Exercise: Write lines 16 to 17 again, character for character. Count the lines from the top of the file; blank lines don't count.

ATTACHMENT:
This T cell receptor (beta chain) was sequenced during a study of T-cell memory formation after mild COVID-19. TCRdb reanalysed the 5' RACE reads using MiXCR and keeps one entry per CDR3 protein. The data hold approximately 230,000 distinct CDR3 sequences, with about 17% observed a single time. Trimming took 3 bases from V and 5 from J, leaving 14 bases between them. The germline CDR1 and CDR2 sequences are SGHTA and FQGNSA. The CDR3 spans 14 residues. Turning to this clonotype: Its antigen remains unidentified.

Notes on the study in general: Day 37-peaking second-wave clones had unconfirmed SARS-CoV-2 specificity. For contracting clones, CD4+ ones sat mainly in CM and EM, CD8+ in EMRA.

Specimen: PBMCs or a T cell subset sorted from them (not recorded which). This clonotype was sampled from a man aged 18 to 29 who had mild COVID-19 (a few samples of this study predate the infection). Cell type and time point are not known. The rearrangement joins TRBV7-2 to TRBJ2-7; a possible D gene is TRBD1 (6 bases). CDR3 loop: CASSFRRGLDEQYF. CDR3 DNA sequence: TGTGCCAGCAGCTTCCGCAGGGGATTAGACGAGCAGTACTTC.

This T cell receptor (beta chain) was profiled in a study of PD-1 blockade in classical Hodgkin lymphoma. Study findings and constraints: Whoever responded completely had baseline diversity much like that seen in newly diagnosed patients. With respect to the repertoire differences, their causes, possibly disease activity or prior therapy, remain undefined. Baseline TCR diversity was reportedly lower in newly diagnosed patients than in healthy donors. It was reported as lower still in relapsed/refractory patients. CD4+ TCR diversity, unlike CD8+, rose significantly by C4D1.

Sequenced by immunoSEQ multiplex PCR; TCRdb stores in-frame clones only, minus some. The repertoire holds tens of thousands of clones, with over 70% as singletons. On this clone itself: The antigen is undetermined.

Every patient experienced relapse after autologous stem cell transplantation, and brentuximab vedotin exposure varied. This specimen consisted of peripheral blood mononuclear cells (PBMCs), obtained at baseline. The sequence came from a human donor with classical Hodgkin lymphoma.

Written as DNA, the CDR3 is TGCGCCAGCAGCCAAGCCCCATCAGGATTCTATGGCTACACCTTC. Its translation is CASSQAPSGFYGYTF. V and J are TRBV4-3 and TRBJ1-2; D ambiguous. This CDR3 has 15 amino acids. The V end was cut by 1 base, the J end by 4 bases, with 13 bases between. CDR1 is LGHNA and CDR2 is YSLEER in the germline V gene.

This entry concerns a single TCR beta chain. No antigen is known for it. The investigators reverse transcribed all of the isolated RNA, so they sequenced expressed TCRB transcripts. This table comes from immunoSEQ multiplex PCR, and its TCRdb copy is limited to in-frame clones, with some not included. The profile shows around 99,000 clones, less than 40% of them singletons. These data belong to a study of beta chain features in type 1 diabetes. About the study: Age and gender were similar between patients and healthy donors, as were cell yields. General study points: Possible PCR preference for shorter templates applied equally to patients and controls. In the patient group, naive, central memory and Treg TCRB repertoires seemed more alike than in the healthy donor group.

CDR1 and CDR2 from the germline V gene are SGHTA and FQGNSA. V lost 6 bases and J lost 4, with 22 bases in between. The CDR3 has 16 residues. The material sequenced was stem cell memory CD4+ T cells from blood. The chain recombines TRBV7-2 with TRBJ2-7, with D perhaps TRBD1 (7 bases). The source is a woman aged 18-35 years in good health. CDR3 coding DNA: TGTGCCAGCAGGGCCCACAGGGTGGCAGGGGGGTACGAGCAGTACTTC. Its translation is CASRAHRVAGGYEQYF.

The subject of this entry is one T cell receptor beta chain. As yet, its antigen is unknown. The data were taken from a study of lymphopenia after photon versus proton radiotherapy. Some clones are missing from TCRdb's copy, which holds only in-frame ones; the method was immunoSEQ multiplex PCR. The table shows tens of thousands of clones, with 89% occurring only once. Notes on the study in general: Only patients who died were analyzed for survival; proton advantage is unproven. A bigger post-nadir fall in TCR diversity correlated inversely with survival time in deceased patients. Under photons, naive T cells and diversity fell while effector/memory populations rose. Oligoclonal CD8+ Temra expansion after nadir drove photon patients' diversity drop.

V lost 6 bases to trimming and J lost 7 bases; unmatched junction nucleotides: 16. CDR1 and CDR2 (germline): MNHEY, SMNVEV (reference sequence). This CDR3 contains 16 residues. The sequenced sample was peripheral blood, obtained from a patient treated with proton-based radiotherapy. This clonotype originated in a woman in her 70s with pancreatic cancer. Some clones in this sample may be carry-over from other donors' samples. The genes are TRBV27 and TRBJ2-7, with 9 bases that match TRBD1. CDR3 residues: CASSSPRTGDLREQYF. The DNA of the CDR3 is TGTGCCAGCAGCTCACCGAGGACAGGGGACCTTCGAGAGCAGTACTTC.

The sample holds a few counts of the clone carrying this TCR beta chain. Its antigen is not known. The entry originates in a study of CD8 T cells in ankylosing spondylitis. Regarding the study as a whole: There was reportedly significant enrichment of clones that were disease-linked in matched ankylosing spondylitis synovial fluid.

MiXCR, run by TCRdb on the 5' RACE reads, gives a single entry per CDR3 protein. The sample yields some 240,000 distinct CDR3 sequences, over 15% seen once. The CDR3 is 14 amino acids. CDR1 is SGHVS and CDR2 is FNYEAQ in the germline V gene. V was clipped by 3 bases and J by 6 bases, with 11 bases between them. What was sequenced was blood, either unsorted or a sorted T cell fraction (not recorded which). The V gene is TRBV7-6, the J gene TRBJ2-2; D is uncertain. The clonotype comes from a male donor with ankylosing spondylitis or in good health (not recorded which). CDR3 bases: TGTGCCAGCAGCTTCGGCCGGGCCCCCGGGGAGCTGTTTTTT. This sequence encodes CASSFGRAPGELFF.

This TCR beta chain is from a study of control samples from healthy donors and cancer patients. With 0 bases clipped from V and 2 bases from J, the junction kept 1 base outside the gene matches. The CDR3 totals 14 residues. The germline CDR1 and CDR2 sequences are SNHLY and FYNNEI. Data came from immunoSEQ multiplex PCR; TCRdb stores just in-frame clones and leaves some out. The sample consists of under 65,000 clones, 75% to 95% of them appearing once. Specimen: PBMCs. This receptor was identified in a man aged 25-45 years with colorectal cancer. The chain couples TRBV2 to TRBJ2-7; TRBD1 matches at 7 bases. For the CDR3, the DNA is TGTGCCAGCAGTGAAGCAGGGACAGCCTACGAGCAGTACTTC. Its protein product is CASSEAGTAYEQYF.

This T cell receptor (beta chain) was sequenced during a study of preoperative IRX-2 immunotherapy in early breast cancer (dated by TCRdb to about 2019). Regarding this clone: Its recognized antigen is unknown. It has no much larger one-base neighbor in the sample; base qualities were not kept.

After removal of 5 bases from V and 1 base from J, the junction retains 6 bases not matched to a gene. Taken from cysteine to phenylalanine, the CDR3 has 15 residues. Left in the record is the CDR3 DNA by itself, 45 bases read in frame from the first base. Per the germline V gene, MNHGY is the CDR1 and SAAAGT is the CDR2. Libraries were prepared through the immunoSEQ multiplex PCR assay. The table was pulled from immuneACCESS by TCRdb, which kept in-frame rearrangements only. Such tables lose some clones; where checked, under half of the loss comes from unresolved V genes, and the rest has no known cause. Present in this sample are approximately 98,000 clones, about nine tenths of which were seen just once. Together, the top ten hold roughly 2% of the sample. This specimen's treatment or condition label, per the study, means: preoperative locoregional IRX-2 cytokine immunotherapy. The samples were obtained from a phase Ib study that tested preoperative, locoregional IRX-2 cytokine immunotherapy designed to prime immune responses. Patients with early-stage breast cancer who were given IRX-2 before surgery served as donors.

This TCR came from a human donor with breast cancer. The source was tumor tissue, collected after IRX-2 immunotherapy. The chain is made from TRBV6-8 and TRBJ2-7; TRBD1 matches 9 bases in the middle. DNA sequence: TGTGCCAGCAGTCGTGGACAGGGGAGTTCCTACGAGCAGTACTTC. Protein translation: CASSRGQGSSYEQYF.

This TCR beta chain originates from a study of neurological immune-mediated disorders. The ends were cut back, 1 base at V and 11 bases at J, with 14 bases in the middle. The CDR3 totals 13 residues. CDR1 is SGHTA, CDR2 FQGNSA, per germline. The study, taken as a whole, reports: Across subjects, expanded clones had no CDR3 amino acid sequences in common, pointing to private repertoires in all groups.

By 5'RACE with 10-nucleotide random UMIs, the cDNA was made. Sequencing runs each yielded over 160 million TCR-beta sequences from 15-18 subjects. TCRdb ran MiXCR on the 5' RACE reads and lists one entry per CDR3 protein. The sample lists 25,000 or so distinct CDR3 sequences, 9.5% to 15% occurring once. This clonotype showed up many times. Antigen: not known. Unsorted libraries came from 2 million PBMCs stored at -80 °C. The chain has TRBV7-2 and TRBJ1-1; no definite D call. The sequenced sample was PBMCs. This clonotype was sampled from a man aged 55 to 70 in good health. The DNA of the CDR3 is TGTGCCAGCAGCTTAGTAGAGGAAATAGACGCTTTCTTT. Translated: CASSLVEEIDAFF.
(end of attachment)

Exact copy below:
After removal of 5 bases from V and 1 base from J, the junction retains 6 bases not matched to a gene. Taken from cysteine to phenylalanine, the CDR3 has 15 residues. Left in the record is the CDR3 DNA by itself, 45 bases read in frame from the first base. Per the germline V gene, MNHGY is the CDR1 and SAAAGT is the CDR2. Libraries were prepared through the immunoSEQ multiplex PCR assay. The table was pulled from immuneACCESS by TCRdb, which kept in-frame rearrangements only. Such tables lose some clones; where checked, under half of the loss comes from unresolved V genes, and the rest has no known cause. Present in this sample are approximately 98,000 clones, about nine tenths of which were seen just once. Together, the top ten hold roughly 2% of the sample. This specimen's treatment or condition label, per the study, means: preoperative locoregional IRX-2 cytokine immunotherapy. The samples were obtained from a phase Ib study that tested preoperative, locoregional IRX-2 cytokine immunotherapy designed to prime immune responses. Patients with early-stage breast cancer who were given IRX-2 before surgery served as donors.

This TCR came from a human donor with breast cancer. The source was tumor tissue, collected after IRX-2 immunotherapy. The chain is made from TRBV6-8 and TRBJ2-7; TRBD1 matches 9 bases in the middle. DNA sequence: TGTGCCAGCAGTCGTGGACAGGGGAGTTCCTACGAGCAGTACTTC. Protein translation: CASSRGQGSSYEQYF.